Senator Tom Cotton warned that the US is considering shifting Air Force assets away from Britain over national security concerns of China’s Huawei Technologies’ involvement in the European country’s 5G networks.
In rare testimony in front of the British House of Commons Defence Sub-Committee, the Republican lawmaker from Arkansas said the case for “heavy laydown” of Air Force assets in Britain was already being debated in Washington.
“Senior US officials are realising our troops will face an operational security risk in the United Kingdom that they wouldn’t otherwise face in the Pacific,” referring to Britain’s exposure to Huawei.
“And I say all this as a long-time defender and friend of our special relationship: it would be a mistake for any British lawmaker to misinterpret this potential realignment of US forces as a bluff or a simple messaging effort,” Cotton said.
“Today we judge the threats in the western Pacific to be more severe than threats in Europe,” he said. “China is a graver long-term threat to international peace and stability than Russia. So in the coming years, the United States plans to increase our defensive posture in the Pacific. This build-up may require us to shift assets from other commands.”
Cotton recently introduced an amendment to the annual US legislation determining defence budget, proposing a ban of the deployment of 48 next-generation US fighter jets to Britain.
The amendment, which was part of the National Defence Authorisation Act for 2021, is “to prohibit the stationing of new aircraft at bases in host countries with at-risk vendors in their 5G or 6G networks”, British newspaper The Telegraph reported.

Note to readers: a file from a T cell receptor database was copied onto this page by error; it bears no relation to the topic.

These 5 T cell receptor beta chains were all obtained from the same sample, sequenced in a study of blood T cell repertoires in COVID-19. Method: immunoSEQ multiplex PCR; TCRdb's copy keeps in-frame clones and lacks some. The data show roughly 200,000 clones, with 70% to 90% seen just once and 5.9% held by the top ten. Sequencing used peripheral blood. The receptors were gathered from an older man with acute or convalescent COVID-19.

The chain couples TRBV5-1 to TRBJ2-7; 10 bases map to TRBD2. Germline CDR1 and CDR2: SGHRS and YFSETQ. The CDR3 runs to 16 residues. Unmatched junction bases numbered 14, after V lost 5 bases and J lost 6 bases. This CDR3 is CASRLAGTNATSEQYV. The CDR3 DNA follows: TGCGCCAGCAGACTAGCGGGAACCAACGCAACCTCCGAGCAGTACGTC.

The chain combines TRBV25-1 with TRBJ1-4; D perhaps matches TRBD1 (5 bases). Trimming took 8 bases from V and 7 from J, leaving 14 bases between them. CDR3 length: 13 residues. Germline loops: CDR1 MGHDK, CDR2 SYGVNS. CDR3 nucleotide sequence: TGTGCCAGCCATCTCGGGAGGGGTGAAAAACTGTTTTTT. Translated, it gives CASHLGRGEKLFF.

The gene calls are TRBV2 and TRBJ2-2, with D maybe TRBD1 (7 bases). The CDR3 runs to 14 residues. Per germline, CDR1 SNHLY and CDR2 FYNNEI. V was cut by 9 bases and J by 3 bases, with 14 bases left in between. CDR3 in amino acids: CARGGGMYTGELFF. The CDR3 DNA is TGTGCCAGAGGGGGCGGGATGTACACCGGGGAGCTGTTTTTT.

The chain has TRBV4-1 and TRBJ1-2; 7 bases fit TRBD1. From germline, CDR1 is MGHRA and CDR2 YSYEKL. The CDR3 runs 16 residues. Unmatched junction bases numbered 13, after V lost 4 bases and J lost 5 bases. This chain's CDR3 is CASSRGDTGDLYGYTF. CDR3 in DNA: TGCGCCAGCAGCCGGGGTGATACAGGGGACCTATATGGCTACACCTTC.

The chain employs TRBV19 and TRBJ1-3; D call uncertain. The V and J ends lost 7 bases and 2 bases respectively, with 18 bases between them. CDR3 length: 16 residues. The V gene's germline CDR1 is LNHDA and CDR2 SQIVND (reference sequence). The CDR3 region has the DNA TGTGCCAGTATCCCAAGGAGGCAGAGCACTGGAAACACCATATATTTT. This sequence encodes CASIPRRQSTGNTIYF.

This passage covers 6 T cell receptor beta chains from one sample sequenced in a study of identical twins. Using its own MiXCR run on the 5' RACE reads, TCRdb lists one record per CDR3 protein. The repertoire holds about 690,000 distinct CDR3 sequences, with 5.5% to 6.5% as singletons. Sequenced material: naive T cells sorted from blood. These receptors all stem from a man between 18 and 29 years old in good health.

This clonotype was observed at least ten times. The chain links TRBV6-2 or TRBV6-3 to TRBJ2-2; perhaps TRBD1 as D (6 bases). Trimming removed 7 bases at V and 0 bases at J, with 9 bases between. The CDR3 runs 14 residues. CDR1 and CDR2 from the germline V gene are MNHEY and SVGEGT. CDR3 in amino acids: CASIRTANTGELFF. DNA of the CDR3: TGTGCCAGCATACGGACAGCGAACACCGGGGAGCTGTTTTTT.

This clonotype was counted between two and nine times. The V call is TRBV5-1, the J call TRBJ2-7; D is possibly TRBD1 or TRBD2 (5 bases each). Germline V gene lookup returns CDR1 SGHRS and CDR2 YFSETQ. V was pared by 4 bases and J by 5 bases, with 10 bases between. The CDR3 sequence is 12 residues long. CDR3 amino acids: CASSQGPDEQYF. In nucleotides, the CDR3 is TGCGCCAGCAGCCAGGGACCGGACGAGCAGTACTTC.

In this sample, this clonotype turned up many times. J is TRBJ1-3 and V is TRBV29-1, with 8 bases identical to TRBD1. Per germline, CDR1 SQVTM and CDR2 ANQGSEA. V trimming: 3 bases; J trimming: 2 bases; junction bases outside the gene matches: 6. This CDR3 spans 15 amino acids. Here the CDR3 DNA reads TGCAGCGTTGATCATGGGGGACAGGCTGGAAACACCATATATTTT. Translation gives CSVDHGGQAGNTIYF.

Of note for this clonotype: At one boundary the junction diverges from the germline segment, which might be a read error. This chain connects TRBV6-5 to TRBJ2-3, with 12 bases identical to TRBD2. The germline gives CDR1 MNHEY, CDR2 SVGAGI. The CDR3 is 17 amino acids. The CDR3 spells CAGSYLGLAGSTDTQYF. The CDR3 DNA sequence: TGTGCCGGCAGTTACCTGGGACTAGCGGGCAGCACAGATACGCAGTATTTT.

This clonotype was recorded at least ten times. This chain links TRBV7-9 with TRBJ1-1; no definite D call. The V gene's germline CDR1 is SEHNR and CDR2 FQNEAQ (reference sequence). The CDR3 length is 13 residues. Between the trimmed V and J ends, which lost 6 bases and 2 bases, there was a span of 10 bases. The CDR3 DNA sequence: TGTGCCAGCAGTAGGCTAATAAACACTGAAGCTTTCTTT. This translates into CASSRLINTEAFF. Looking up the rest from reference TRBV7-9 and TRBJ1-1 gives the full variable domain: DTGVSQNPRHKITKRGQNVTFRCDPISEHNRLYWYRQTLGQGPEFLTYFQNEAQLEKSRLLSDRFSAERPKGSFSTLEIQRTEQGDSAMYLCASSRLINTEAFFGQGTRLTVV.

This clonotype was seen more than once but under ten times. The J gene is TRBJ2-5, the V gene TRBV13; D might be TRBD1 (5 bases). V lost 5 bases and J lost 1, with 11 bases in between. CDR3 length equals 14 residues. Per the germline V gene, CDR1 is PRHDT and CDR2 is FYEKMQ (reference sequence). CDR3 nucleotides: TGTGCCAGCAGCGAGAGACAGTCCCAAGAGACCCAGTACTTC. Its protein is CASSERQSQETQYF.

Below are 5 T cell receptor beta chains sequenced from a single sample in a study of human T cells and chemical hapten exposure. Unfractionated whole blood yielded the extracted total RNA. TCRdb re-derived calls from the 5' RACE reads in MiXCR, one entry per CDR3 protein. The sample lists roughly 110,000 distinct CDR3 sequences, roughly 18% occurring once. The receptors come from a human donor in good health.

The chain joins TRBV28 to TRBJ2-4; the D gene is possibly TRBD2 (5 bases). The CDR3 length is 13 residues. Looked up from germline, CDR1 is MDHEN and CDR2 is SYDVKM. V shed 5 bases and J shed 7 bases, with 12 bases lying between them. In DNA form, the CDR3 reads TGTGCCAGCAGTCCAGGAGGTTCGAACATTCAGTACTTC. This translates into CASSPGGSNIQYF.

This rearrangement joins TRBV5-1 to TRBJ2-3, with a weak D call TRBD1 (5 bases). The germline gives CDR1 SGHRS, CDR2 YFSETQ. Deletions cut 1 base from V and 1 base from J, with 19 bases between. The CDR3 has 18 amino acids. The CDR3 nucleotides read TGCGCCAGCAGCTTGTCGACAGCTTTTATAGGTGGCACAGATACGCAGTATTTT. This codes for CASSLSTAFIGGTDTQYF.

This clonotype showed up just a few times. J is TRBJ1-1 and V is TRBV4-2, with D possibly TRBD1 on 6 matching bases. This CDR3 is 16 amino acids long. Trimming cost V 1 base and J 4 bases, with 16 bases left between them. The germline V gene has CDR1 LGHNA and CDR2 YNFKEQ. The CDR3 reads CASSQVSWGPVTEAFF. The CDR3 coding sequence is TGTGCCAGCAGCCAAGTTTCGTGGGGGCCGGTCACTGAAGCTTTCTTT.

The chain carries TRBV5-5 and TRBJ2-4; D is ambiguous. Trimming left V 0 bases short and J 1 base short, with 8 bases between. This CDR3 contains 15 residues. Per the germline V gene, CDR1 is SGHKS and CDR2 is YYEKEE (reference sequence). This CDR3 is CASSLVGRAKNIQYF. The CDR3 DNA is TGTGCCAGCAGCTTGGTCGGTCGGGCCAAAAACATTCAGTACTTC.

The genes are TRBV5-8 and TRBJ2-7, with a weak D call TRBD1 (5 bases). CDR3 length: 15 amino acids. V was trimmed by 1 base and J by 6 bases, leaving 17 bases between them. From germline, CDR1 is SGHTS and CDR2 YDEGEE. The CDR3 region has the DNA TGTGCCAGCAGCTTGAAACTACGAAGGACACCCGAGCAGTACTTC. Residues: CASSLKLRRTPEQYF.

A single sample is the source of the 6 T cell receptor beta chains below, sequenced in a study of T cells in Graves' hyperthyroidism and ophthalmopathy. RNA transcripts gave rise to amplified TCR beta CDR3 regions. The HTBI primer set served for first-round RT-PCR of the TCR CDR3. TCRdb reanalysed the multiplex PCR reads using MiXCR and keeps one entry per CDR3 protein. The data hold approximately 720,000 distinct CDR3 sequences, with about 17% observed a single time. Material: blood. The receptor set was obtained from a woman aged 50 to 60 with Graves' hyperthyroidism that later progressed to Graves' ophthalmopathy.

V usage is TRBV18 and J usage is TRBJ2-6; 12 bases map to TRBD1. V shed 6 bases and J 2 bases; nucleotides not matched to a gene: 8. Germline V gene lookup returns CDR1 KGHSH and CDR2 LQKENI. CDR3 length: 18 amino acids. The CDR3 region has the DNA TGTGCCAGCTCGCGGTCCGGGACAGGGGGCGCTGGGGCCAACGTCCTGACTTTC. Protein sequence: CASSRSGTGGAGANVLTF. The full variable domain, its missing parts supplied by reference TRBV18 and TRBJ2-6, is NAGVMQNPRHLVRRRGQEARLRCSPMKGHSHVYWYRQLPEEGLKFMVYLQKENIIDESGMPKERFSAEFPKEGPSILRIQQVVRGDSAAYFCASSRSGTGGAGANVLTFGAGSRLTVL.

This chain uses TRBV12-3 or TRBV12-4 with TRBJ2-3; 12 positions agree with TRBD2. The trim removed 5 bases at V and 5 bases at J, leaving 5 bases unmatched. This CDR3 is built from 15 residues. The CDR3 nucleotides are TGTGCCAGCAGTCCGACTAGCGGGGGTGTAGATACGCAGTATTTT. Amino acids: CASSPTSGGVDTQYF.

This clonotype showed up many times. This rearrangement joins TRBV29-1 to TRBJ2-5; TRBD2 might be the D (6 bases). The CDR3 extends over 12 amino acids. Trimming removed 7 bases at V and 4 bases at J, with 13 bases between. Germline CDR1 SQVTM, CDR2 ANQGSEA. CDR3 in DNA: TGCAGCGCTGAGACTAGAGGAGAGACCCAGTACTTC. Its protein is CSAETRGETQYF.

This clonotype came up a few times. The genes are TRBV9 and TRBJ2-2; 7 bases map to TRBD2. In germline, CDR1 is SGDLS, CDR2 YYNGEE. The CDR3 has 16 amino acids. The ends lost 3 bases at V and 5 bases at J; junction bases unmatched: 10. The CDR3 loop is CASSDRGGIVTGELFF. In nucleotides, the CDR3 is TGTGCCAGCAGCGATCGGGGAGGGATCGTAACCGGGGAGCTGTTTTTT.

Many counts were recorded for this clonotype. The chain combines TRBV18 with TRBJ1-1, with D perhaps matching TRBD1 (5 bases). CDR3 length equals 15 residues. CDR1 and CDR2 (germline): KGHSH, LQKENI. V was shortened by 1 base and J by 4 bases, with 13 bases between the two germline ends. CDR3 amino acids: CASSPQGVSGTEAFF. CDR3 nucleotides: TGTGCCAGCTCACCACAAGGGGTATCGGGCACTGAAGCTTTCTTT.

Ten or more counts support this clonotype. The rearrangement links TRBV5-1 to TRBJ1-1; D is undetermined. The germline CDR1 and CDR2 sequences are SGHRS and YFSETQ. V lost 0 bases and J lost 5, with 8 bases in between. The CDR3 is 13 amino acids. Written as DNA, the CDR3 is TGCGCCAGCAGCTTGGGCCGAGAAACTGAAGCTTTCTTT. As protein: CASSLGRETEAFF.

The US has warned over the years that Huawei and other Chinese telecoms companies such as ZTE may endanger national security as the companies could be obliged to give up information to Beijing.
The Trump administration put Huawei, which has in recent years risen to dominate in providing 5G technology globally, on a blacklist known as the Entity List last May, preventing the company from buying critical American products to advance its chip technology.
Over time the restrictions have been refined to close loopholes. This May, the Commerce Department announced plans to redefine “direct product” rules to “narrowly and strategically target Huawei’s acquisition of semiconductors that are the direct product of certain US software and technology”, preventing Huawei from obtaining products from semiconductor companies outside the US.
Washington has been lobbying allies around the world not to incorporate Huawei’s telecoms gear in their networks. But governments such as Germany and Britain have pushed back, insisting there are other ways to ensure security safety by setting up standards for 5G products and services.
After resisting pressure from the US for months, British Prime Minister Boris Johnson appears to have been preparing in recent weeks to phase out Huawei equipment, pressured by members of the Conservative Party to remove Huawei from Britain’s 5G infrastructure and the rest of its telecoms network by 2023.
On Tuesday, Cotton said he continued to observe and work with the British government and the decisions it takes to try to ensure that the alliance remains as strong as it always has been.
“I’ve seen the media reports suggest that could happen as early as 2023. I would welcome that doing it even earlier,” Cotton said. “I am a bit mystified by why you spend the money to build out a 5G network using one kind of technology only to tear it out four years later.”
Part of the problem the world faced, Cotton said, was there are so few providers of 5G equipment.
Cotton added he was encouraged by reports indicating that the British government intended to help lead efforts to develop alternatives to Huawei, saying “I'd welcome even closer cooperation between our nations on these matters.”
“There is another path: Britain can join the United States and other powerful free nations and work together on a 5G solution that doesn’t empower Chinese intelligence,” he said.
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